“Ideas Matter” is the slogan of the Boston Review. This is a controversial claim in the social sciences. (Disclosure: I write a column for BR; I wear a tee-shirt of theirs that says “Ideas Matter.”) Do ideas really matter? How much do they shape individual behavior or society compared to material circumstances such as economic incentives, physical constraints, and military force?
Arguments about how much ideas matter have addressed broad historical issues, such as explaining the economic rise of the West – was it the “Protestant Ethic” (Max Weber), or the West’s geographical advantages (Jared Diamond)? – and differences between Asian and European societies – are they about Confucianism vs Greek thought, collectivism vs individualism, the timing of industrialization, or something else? Arguments over individual differences in behavior similarly polarize around the issue of whether they are to be explained by what people think or by people’s circumstances, as in the debates over the “culture of poverty.” Ideas matter, across these sorts of debates, to the extent to which they shape how people understand the world, value their options, and are guided by social norms.
This post however, is about a different way that ideas can matter: by re-shaping the “reality” to match the idea. Ideas can become, in the phrase developed by the great sociologist Robert K. Merton “self-fulfilling prophecies.” Ideas about the world, although initially false, can become true – and consequential – because people believe them to be true. Consider a few examples from psychology and economics.
One example is the history of psychological syndromes. Over the last couple of centuries practitioners have identified conditions such as melancholia, neurasthenia, nostalgia, and hyperactivity. Some conditions have had their heydays and largely disappeared (see earlier posts here and here, and this collection). But their description and codification almost certainly led to more doctors diagnosing and more patients experiencing those syndromes. Doctors are prompted to “see” more cases and patients are prompted to identify with and enact the diagnoses. If one has the “vapors,” one reacts in certain ways. The idea that a certain condition exists can brings itself into being or, at least, into greater prominence.
In a long series of studies, psychologist Carol Dweck and her colleagues (e.g., here and here) have described another and pervasive self-fulfilling prophecy. People who believe that individuals’ skills are fixed – e.g., “I’m just not a ‘math person’” – tend to flounder on those skills. If you don’t think there is anything you can do that would improve your skills, you don’t do anything and the prophecy comes true. Conversely, people who believe that skills are improvable tend to improve them.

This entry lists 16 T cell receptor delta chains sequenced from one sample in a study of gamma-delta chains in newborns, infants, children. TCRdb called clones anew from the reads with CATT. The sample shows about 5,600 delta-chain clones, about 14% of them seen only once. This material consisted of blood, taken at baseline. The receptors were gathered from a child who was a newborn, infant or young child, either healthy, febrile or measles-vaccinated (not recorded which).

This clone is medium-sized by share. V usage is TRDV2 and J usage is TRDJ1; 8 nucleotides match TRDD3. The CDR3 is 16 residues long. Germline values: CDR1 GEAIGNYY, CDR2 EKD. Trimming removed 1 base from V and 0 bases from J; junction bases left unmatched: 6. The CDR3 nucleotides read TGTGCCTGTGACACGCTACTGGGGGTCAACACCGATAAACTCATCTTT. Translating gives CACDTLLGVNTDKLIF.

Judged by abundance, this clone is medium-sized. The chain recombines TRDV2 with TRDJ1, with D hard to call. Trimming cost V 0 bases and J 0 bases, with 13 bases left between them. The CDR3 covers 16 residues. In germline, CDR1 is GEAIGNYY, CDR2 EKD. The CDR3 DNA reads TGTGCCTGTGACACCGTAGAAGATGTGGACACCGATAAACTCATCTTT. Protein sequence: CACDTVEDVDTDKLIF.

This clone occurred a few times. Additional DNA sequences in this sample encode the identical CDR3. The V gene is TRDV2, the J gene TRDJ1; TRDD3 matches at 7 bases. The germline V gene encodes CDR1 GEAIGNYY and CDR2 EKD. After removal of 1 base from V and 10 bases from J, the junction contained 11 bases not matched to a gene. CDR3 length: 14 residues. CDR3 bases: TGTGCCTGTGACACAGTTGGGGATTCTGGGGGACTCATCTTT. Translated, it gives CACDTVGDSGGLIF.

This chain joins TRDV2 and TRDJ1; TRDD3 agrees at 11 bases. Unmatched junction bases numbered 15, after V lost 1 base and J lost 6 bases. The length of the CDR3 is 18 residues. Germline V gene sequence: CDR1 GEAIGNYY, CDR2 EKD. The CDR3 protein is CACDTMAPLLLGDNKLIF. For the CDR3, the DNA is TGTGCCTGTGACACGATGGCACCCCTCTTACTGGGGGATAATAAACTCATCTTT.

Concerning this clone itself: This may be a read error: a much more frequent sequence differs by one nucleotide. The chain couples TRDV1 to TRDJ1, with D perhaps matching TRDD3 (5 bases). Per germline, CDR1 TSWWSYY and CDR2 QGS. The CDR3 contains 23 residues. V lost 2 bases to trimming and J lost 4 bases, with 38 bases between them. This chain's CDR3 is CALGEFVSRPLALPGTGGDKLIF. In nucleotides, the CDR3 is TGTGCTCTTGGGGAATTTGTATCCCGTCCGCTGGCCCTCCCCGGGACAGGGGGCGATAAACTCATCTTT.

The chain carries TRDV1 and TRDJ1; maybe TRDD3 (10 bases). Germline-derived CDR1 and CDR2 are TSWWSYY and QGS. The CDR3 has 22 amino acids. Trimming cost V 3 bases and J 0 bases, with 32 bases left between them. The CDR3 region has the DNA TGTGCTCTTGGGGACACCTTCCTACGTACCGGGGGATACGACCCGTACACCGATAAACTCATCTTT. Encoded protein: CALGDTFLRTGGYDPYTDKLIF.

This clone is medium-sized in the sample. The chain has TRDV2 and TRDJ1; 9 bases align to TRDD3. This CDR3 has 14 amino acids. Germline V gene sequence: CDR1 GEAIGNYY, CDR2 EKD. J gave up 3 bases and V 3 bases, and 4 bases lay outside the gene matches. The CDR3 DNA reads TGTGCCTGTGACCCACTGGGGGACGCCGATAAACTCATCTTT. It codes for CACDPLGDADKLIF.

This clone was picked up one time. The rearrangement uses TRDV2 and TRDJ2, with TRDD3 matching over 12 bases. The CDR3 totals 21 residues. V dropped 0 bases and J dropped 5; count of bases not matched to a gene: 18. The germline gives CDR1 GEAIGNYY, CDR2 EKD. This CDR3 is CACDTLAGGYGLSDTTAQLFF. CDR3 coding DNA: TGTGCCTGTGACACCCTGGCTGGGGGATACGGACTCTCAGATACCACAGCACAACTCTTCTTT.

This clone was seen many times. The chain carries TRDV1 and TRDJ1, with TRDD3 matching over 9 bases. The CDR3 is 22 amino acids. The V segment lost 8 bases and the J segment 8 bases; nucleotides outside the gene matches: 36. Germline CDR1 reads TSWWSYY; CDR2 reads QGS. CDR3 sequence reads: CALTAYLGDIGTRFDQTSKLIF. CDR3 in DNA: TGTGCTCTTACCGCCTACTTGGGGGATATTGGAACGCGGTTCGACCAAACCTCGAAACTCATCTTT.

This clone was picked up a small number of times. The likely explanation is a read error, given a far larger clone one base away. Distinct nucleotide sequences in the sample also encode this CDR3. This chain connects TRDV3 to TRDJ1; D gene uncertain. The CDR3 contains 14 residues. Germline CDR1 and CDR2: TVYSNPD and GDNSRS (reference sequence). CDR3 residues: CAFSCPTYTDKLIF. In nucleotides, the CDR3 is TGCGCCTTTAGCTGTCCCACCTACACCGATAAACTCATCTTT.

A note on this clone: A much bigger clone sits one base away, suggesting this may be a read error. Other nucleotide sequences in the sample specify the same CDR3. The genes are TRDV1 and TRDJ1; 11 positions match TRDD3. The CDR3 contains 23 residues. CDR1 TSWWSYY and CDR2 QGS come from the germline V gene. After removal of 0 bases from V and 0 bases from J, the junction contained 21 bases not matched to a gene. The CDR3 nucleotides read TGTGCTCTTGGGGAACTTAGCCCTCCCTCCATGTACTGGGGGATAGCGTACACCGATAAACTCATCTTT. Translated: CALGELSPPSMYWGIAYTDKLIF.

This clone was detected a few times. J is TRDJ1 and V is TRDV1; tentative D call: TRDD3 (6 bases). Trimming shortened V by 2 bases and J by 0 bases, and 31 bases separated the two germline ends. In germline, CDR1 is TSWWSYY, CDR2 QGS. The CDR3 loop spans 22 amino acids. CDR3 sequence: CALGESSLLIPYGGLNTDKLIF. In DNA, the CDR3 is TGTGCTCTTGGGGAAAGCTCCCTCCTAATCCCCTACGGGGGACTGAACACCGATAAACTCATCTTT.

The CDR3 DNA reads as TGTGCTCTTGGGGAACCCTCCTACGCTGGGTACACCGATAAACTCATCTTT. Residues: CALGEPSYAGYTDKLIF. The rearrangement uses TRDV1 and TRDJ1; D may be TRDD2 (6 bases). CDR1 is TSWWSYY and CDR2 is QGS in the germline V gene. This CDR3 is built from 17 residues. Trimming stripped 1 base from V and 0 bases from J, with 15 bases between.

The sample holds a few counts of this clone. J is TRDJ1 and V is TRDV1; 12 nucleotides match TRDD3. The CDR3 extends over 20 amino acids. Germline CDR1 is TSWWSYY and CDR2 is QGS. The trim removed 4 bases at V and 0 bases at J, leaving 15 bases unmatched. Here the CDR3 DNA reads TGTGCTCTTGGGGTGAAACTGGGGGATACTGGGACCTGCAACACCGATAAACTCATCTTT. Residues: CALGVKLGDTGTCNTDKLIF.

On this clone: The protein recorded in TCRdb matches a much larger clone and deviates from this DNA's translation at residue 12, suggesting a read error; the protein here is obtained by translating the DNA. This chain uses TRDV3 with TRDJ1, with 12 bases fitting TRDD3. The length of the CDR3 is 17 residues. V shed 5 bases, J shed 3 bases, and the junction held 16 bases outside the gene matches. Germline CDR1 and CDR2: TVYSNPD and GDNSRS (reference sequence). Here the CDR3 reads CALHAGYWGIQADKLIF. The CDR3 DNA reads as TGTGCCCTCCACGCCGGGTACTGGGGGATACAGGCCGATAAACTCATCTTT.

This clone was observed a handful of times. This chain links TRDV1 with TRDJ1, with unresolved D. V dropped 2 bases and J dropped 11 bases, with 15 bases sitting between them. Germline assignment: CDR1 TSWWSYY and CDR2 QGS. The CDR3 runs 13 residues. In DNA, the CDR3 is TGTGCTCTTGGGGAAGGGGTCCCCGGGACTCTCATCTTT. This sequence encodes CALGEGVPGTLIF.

The self-fulfilling prophecy also arises in with regard to economic theories. Although these ideas are meant to describe how the world works, those descriptions themselves can make the world work that way. Fabrizio Ferraro, Jeffrey Pfeffer, and Robert I. Sutton, in a 2005 paper, provide a broad analysis. They cite a study that provides a quite specific example: Over time, trading on the Chicago Board Options Exchange came to closely fit the expectations of an economic model of trading, even though that model had initially predicted prices only crudely. Traders believed the model to be true and started behaving in accord with its implications. The result: the model became extremely accurate.
Wendy Espeland and Michael Saunder provide a related example in their study of law schools. Law school ratings systems, notably that of US News & World Report, assume that certain numbers, such as the average LSAT score of entering students, are good indicators of school quality. Whether the numbers really were, to start, good indicators of quality or not, the pressure on law schools from donors, students, faculty, and others to move up in the rankings led law school administrators to change policies in order to raise their scores. Eventually, the most effective law schools got the best numbers by, say, strictly screening out students with low LSAT scores, and the rating systems’ theories of quality became (more) true.
Economic models, especially in our current political environment, are very influential – at least, the American versions of economic models are. Such models purport to describe what “rational actors” do. Actors who consider themselves “rational” – banks, finance ministries, investment funds, and the like – reasonably fall in line, reinforcing the “truth” of the model.
At the level of individuals, this can be disconcerting for economists, too. For years, most studies have shown that economics students tend to be more self-interested than students in other fields. Some of this correlation between training and behavior is selection – different sorts of students choose different sorts of majors. But it appears that economics education itself probably contributes to especially valuing “looking out for No. 1.” Moreover, acting that way then confirms that world view as sensible. Researchers in the experimental gaming literature (e.g., here) long ago found that people who are competitive assume that others are, too, and act accordingly, one result being that other people, ones who initially wanted to cooperate, are pressed into being competitive themselves. Then, the originally competitive types have their theory of human nature confirmed; that theory becomes a bit truer.
One might say that ideas can matter in part because they change matter, because believing in them changes the realities for the individuals who believe them and often the realities for others as well.